It’s July, and the full, sticky heat of summer is here. What better time to find a cool corner and curl up with a new book?
This month, we’re delighted to bring three books from now-closed South End Press back into print. Dean Spade’s book, Normal Life: Administrative Violence, Critical Trans Politics, and the Limits of Law, is a newly revised and expanded edition of the book. Setting forth a politic that goes beyond the quest for the legal inclusion of trans populations, this revised and expanded edition is an urgent call for justice and trans liberation, and the radical transformations it will require. In Exile and Pride: Disability, Queerness, and Liberation, over the course of several personal essays, genderqueer activist/writer Eli Clare weaves together memoir, history, and political thinking to explore meanings and experiences of home, all the while providing an intersectional framework for understanding how we actually experience the daily hydraulics of oppression, power, and resistance. In the mesmerizing political memoir Incognegro: A Memoir of Exile and Apartheid, Frank Wilderson III recollects his turbulent life as an expatriate in South Africa during the furious last gasps of apartheid, where he taught at universities by day, and helped the ANC coordinate clandestine propaganda and launch psychological warfare by night.
Also on the roster this month is Jennifer Suchland’s Economies of Violence: Transnational Feminism, Postsocialism, and the Politics of Sex Trafficking, in which the author argues that human trafficking should be understood as symptomatic of complex economic and social dynamics rather than as a criminal activity, and that treating trafficking as a crime and by focusing on victims is insufficient to combatting it.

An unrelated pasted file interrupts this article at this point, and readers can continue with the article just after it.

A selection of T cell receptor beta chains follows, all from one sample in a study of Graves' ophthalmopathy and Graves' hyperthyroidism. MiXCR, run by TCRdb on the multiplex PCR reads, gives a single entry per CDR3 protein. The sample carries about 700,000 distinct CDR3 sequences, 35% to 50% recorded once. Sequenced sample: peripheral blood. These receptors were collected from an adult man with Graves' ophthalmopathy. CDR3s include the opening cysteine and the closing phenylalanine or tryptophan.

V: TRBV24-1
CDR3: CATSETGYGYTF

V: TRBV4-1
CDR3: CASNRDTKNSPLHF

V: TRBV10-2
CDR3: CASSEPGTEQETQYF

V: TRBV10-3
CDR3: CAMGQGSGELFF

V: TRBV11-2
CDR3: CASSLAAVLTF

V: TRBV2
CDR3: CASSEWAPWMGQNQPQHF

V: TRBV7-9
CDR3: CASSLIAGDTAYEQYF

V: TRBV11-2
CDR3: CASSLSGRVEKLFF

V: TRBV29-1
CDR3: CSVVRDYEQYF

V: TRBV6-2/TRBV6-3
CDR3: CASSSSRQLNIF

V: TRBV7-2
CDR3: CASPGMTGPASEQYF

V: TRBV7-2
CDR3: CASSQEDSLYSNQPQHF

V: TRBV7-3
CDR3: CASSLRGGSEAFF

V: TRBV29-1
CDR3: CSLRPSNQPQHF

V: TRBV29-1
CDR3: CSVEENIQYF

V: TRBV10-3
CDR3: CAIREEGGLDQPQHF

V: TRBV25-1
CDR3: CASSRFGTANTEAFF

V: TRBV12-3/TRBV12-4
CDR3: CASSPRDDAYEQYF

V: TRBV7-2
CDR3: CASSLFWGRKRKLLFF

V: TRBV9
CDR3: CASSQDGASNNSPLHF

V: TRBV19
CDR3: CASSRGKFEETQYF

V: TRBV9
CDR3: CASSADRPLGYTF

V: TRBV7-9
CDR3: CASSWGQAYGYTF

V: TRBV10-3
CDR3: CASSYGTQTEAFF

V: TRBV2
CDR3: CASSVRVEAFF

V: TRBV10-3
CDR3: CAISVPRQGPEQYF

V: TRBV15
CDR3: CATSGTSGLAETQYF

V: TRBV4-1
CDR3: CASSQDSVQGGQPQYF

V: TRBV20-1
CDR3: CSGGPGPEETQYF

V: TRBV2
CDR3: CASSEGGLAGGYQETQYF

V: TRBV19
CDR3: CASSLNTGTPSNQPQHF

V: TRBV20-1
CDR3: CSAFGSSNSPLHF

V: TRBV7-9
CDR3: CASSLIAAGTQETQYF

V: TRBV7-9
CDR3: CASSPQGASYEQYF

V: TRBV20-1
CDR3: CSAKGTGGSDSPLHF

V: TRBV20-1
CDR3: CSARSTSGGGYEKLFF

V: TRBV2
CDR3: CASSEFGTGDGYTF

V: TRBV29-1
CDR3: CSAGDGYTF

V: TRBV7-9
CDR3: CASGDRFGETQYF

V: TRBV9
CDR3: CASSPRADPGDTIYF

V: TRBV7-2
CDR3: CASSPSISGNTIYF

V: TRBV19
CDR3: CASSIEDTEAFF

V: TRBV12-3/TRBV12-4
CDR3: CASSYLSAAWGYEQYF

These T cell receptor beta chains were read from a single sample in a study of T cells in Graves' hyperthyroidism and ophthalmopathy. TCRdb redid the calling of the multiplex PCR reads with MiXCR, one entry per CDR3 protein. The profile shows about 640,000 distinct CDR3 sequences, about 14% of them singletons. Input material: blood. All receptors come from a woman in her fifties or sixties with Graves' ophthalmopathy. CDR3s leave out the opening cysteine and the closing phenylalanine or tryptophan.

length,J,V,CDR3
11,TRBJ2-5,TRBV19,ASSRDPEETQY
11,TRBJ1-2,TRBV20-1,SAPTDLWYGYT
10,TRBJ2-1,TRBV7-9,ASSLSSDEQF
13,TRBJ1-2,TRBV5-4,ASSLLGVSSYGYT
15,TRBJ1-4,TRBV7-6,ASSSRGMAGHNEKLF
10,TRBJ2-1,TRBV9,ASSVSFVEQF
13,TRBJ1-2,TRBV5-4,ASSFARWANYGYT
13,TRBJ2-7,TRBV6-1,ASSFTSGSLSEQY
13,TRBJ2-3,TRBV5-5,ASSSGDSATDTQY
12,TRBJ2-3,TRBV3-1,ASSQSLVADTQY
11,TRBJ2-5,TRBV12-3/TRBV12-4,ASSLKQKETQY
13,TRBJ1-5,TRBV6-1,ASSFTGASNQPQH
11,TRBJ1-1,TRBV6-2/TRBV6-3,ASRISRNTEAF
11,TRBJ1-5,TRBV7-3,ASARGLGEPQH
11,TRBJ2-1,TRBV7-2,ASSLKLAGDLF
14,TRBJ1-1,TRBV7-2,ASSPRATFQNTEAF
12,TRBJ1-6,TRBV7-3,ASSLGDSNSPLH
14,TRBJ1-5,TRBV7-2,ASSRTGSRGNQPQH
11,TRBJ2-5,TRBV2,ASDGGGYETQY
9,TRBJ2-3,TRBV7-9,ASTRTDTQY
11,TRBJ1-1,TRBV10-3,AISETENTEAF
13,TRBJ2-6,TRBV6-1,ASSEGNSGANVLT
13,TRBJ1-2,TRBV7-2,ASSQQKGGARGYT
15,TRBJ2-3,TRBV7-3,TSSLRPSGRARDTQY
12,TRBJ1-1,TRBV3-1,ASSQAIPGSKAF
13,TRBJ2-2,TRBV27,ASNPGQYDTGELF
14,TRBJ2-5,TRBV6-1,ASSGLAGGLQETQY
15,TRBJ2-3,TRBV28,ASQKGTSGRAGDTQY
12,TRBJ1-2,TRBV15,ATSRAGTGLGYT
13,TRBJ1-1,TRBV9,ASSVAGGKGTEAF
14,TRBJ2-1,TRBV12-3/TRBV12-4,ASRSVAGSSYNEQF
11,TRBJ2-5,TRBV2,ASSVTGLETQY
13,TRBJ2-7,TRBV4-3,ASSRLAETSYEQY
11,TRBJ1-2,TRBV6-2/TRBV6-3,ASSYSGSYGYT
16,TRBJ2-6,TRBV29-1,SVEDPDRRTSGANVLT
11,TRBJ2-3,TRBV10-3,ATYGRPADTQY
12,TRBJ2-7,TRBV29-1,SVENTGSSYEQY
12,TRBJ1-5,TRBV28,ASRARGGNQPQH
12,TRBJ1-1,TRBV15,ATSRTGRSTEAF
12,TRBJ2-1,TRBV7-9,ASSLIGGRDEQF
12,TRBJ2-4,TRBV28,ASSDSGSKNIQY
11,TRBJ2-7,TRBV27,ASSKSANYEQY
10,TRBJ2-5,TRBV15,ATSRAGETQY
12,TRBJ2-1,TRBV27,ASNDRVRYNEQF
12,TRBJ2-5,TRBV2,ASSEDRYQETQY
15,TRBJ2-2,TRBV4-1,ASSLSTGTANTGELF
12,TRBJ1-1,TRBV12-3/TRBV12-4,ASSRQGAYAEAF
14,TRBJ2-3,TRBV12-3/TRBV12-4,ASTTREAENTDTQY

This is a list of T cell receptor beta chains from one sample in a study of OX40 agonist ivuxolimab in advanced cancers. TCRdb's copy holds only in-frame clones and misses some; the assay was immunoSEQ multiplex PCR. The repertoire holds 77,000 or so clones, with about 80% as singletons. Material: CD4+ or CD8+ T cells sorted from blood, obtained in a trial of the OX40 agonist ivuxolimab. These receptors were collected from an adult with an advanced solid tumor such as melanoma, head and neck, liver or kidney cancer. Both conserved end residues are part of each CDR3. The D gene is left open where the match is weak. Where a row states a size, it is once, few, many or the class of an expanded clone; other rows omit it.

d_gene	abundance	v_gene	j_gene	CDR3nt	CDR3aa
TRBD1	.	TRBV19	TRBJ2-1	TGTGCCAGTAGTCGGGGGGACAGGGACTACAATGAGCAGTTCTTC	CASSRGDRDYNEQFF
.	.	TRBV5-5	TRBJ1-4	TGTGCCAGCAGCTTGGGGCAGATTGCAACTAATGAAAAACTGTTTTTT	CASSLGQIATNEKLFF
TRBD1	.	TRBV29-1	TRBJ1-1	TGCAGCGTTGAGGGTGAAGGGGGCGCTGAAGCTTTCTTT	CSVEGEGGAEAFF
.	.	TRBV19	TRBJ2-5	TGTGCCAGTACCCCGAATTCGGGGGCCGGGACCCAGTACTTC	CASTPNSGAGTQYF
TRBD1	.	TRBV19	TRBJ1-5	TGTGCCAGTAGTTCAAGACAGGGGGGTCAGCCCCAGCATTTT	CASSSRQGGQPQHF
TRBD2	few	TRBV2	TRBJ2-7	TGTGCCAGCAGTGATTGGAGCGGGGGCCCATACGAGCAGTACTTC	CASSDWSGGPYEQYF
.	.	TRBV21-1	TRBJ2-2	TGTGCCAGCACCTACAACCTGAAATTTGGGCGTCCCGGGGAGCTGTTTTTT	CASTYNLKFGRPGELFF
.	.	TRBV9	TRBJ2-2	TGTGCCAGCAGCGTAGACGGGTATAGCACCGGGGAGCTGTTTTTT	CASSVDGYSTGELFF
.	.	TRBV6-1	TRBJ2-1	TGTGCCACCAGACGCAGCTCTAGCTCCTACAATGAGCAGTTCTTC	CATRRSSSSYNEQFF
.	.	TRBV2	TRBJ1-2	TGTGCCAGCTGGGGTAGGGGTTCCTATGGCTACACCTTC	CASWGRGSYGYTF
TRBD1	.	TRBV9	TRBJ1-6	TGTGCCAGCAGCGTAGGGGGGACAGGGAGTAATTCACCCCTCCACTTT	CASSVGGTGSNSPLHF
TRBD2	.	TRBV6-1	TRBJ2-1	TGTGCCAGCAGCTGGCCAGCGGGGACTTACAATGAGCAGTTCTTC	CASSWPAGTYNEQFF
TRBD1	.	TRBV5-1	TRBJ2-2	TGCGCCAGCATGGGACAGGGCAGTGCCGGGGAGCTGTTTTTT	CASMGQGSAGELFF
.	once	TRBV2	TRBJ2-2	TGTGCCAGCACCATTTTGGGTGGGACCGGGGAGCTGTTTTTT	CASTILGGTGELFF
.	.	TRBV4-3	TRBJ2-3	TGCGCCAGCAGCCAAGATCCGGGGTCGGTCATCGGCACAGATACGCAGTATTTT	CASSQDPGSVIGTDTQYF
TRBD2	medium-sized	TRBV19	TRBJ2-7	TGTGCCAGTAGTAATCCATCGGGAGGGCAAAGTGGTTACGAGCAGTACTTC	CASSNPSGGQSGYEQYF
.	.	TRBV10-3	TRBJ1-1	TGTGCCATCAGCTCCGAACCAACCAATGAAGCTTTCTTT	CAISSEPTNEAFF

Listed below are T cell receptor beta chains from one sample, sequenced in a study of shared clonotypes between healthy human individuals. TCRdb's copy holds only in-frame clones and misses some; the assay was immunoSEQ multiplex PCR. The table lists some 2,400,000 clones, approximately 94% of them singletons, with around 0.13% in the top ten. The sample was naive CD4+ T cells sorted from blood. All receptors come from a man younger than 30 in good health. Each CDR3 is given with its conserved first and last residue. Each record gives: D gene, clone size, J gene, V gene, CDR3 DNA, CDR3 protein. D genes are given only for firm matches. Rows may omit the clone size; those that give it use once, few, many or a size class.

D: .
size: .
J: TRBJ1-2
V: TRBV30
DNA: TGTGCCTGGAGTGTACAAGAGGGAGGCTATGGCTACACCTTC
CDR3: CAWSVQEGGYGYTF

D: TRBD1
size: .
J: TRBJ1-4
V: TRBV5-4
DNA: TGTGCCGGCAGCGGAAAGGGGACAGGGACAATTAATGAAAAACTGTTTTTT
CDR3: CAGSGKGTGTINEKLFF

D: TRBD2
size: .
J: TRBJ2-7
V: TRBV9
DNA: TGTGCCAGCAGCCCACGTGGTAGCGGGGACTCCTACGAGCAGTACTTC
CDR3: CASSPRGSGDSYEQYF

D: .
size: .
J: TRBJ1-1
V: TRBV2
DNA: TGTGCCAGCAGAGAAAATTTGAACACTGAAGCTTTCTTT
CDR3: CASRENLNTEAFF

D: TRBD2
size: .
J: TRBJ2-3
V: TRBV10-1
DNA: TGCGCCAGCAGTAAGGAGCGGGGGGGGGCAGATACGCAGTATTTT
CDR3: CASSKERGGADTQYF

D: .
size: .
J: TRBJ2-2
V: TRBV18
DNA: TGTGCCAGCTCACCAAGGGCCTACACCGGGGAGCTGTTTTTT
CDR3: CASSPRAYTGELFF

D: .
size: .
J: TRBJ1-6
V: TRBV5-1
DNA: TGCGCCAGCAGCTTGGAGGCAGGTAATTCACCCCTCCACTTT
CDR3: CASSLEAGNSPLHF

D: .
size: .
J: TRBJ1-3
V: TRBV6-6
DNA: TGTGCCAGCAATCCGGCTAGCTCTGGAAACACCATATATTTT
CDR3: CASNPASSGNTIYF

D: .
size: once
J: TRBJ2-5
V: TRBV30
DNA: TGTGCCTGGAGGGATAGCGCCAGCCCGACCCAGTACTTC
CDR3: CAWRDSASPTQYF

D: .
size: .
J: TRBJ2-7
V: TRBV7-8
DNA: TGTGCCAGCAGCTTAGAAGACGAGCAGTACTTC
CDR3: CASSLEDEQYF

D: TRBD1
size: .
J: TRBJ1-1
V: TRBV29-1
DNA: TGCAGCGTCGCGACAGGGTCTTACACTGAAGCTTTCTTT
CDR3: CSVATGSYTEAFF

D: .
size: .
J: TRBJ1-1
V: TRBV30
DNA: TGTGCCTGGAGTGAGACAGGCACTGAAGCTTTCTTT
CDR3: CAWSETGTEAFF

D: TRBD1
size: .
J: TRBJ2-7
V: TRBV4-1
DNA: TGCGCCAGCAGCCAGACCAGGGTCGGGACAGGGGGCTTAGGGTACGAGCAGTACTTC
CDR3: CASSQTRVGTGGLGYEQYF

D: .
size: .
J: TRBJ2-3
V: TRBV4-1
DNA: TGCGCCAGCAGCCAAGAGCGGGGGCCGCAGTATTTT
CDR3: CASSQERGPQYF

Marcia C. Inhorn’s Cosmopolitan Conceptions: IVF Sojourns in Global Dubai, an ethnography of international travelers seeking in vitro fertilization treatment in the global IVF hub of Dubai shows that infertile couples, or “reprotravelers,” leave their countries because IVF treatment is not safe, affordable, legal or effective. Inhorn opens a window into the painful, frustrating, and expensive world of infertility.
Shapeshifters: Black Girls and the Choreography of Citizenship, by Aimee Meredith Cox, is ethnography of the Fresh Start homeless shelter in Detroit, Aimee Meredith Cox shows how the shelter’s residents—young black women whose average age is twenty—critique their social marginalization and find creative ways to exercise their agency.